A labor dispute between the country’s freight rail carriers and their unions could lead to the closure of a coast-to-coast railroad on December 9.
If this happens, the Metra UP North line through Evanston would likely shut down, along with several other Chicagoland Metra commuter routes.
Metra, the commuter rail funding agency, does not carry freight and is not a party to the contract issue.
However, the tracks on several Metra routes are owned by freight carriers, who also employ the train crews.
Such is the case with the run through Evanston, which stops at Main Street, Davis Street and Central Street between downtown Chicago and Kenosha, Wisconsin.
The UP-N line is owned and operated by mega-freight railroad Union Pacific. So a strike against UP would shut down everything it runs, freight and commuters.
“We are potentially impacted on the three UP lines and the BNSF [Burlington Northern Santa Fe] line for sure,” Metra spokesman Mike Gillis told Evanston Now, “because they are operated by freight employees. We are monitoring the situation closely,” he said.
Routes where Metra both owns the tracks and hires the crews, such as Metra Electric, would apparently not be affected.
Eight of the twelve national railway unions have approved a tentative contract agreement with the industry.
But the four other unions, including the one representing conductors and train attendants, saw the base vote “no”.
If these four unions pull out, the other eight, even though they have approved the new contract, will respect the picket line.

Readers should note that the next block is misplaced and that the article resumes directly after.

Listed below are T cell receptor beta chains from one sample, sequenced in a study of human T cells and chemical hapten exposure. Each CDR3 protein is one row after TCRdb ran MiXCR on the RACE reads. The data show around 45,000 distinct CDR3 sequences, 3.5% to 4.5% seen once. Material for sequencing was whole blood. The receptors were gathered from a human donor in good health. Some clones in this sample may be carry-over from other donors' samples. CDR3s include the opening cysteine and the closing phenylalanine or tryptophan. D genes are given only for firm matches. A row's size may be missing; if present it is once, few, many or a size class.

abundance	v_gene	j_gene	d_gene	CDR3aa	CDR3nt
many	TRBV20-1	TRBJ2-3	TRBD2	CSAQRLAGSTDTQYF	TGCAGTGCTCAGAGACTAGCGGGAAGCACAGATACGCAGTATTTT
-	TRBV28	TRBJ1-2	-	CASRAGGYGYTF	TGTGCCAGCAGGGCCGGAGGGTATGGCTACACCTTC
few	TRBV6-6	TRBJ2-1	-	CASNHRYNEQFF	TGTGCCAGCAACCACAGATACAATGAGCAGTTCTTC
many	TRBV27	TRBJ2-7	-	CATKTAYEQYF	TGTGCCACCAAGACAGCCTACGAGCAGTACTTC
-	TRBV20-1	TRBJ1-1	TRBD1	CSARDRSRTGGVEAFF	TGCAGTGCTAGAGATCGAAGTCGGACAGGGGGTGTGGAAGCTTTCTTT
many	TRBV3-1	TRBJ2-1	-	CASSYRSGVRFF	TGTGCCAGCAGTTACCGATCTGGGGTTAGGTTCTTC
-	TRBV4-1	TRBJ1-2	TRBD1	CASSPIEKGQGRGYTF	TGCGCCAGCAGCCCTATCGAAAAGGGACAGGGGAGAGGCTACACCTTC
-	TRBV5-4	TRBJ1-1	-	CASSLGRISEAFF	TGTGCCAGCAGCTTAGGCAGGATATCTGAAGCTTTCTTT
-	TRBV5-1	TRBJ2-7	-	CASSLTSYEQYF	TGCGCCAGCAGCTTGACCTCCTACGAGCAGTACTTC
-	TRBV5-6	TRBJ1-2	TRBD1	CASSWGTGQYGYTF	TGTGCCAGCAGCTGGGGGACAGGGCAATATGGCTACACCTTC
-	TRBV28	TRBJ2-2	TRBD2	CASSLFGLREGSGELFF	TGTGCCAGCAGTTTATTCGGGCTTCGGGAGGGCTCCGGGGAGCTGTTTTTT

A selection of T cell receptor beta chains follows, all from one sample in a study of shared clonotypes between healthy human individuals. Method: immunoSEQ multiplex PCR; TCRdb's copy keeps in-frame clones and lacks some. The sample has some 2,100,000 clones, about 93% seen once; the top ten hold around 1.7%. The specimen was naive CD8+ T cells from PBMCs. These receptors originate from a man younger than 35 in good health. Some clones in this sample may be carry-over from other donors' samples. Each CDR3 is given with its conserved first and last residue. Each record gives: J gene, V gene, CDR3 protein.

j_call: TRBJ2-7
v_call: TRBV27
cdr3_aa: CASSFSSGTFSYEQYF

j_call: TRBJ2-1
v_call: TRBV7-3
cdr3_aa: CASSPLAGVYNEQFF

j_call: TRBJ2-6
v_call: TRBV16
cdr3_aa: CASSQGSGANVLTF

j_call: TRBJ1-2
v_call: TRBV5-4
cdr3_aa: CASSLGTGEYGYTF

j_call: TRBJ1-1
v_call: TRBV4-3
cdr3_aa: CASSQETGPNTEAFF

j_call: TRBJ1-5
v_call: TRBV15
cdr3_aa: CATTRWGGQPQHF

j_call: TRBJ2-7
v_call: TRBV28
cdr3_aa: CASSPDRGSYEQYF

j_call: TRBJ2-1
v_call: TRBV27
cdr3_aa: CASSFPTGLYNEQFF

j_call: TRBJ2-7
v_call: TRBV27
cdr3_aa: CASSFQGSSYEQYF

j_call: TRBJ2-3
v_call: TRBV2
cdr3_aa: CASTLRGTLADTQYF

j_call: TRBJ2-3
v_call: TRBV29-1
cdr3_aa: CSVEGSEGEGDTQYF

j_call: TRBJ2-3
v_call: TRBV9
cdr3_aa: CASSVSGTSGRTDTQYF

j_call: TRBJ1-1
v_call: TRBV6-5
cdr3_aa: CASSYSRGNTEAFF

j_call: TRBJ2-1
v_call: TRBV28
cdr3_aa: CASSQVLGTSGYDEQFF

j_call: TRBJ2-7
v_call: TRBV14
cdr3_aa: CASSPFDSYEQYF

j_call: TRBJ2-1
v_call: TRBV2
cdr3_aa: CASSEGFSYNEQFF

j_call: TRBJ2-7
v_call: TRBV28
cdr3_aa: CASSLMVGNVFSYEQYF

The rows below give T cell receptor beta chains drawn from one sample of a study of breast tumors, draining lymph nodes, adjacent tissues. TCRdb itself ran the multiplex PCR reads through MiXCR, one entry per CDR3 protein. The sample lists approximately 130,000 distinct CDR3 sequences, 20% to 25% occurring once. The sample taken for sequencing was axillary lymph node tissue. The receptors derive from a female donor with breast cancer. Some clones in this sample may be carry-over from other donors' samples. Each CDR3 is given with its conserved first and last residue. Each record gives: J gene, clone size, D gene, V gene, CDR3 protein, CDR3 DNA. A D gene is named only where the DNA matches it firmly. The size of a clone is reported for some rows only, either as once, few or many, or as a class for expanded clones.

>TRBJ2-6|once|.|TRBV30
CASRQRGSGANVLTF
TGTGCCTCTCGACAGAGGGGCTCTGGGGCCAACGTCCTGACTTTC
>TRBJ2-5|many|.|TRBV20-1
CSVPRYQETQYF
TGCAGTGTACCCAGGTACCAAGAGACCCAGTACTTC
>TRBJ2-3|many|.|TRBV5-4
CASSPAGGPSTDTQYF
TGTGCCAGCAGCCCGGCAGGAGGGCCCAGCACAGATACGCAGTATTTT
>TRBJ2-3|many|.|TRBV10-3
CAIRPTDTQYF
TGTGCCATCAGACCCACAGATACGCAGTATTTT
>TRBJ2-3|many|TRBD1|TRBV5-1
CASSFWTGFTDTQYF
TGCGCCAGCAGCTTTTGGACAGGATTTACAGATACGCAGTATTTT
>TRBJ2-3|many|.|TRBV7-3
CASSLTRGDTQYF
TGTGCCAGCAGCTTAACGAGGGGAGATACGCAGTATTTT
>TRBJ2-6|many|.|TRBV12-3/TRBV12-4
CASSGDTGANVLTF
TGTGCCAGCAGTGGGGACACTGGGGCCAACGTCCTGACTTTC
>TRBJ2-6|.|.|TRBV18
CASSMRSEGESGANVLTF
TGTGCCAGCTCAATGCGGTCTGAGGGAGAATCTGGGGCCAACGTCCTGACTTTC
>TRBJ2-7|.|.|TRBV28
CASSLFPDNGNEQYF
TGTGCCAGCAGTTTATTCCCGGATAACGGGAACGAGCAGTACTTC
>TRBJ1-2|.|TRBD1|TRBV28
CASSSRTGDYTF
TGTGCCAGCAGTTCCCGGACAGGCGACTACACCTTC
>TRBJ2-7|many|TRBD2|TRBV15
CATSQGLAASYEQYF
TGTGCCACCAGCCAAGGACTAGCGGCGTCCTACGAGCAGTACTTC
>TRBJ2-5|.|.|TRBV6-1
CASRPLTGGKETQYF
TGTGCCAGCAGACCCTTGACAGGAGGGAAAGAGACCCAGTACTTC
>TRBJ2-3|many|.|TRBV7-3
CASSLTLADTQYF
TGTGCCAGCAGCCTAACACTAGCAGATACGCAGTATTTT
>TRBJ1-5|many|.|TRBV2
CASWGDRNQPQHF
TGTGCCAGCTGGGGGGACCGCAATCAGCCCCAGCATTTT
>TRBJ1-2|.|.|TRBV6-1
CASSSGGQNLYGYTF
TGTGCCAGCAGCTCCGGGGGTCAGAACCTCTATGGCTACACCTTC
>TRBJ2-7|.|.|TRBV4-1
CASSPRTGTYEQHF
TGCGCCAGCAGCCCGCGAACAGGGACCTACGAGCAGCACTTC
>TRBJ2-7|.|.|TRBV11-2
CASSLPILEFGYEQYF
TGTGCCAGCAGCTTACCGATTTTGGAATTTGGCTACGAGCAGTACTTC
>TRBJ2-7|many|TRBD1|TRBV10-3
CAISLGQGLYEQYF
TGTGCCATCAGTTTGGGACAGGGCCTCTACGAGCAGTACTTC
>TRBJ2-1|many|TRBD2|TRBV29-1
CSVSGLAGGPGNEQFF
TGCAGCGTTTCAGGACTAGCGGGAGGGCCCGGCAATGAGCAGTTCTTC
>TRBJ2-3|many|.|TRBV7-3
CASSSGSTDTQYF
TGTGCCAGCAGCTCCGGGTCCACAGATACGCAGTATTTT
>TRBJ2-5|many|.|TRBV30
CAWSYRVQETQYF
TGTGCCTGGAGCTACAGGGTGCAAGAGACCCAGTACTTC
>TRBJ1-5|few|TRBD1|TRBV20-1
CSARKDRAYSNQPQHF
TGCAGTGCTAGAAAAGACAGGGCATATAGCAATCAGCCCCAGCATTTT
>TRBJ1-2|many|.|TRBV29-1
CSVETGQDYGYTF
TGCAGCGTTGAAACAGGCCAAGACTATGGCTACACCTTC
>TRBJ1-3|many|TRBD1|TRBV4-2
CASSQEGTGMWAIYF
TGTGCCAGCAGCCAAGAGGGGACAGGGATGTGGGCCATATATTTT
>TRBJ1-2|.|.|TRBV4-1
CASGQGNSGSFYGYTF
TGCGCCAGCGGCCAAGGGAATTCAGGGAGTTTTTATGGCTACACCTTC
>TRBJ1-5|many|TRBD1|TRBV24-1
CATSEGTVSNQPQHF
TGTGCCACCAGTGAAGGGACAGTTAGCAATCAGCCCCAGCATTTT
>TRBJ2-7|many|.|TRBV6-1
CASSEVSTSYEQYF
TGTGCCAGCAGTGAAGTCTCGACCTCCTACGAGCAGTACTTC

Unions and management are returning to the negotiating table to see if a deal can be reached before the strike deadline of December 9 at 12:01 a.m.
Money is not the main stumbling block.
The tentative agreement approved by some unions but rejected by others includes a 14% raise retroactive to 2020 and a total wage increase of 24% over the four years of the contract.
The railroad is a well paid job. But the sticking point in these negotiations is work rules and the employee lives that go with them – being constantly away from home, working outdoors in potentially dangerous weather conditions, being scheduled with minimal notice, limited sick leave and staff shortages.
Jeremy Ferguson, president of the drivers’ union (Sheet Metal, Air, Rail Transportation) told CNN that “it’s the quality of life” and the way employees are treated that led to the rejection.
“When big business cuts too deep,” Ferguson said, “and they expect everyone to pick up the pace, it becomes intolerable. You don’t have family time, you don’t have no time to rest enough.
Industry spokesman Ian Jefferies of the Association of American Railroads told the cable network: “If a ratification fails the first time around, there are absolutely opportunities to sit down and make deals. additional…. ”
Because of the potentially devastating effect a railroad strike would have on the nation’s economy, with so many goods coming to a halt, there’s a good chance that if no deal is reached, Congress would step in and impose a settlement, either before the deadline, or shortly after once a walkout begins.
If there is a strike, however, commuters from Metra to Evanston have an alternative. The CTA Purple line runs parallel to the UP-N tracks for some time and also has stations in Main, Central and Davis.